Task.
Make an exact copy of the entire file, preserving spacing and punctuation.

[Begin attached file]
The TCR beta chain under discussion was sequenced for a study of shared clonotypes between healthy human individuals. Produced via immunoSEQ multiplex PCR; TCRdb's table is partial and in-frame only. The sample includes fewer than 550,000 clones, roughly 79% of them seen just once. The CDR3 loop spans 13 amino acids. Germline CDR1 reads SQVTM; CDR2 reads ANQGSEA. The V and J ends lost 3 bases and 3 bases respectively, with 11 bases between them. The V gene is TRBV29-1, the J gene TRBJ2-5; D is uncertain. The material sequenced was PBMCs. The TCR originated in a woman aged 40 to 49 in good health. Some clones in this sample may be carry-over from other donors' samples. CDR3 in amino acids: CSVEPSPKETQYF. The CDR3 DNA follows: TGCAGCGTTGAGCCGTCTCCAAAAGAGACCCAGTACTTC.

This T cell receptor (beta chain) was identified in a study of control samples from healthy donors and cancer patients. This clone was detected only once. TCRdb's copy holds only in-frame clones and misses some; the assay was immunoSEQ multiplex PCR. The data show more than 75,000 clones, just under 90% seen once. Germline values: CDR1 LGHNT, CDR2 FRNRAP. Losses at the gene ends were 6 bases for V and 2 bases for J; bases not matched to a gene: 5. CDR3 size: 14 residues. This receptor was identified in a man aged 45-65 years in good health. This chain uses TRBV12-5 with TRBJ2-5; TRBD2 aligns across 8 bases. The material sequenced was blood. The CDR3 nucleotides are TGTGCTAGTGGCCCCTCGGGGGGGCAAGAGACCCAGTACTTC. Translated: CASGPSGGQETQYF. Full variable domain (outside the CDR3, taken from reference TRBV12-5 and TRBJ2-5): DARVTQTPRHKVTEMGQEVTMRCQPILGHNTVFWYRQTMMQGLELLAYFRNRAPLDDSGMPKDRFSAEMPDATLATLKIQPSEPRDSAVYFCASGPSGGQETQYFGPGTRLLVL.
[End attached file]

The TCR beta chain under discussion was sequenced for a study of shared clonotypes between healthy human individuals. Produced via immunoSEQ multiplex PCR; TCRdb's table is partial and in-frame only. The sample includes fewer than 550,000 clones, roughly 79% of them seen just once. The CDR3 loop spans 13 amino acids. Germline CDR1 reads SQVTM; CDR2 reads ANQGSEA. The V and J ends lost 3 bases and 3 bases respectively, with 11 bases between them. The V gene is TRBV29-1, the J gene TRBJ2-5; D is uncertain. The material sequenced was PBMCs. The TCR originated in a woman aged 40 to 49 in good health. Some clones in this sample may be carry-over from other donors' samples. CDR3 in amino acids: CSVEPSPKETQYF. The CDR3 DNA follows: TGCAGCGTTGAGCCGTCTCCAAAAGAGACCCAGTACTTC.

This T cell receptor (beta chain) was identified in a study of control samples from healthy donors and cancer patients. This clone was detected only once. TCRdb's copy holds only in-frame clones and misses some; the assay was immunoSEQ multiplex PCR. The data show more than 75,000 clones, just under 90% seen once. Germline values: CDR1 LGHNT, CDR2 FRNRAP. Losses at the gene ends were 6 bases for V and 2 bases for J; bases not matched to a gene: 5. CDR3 size: 14 residues. This receptor was identified in a man aged 45-65 years in good health. This chain uses TRBV12-5 with TRBJ2-5; TRBD2 aligns across 8 bases. The material sequenced was blood. The CDR3 nucleotides are TGTGCTAGTGGCCCCTCGGGGGGGCAAGAGACCCAGTACTTC. Translated: CASGPSGGQETQYF. Full variable domain (outside the CDR3, taken from reference TRBV12-5 and TRBJ2-5): DARVTQTPRHKVTEMGQEVTMRCQPILGHNTVFWYRQTMMQGLELLAYFRNRAPLDDSGMPKDRFSAEMPDATLATLKIQPSEPRDSAVYFCASGPSGGQETQYFGPGTRLLVL.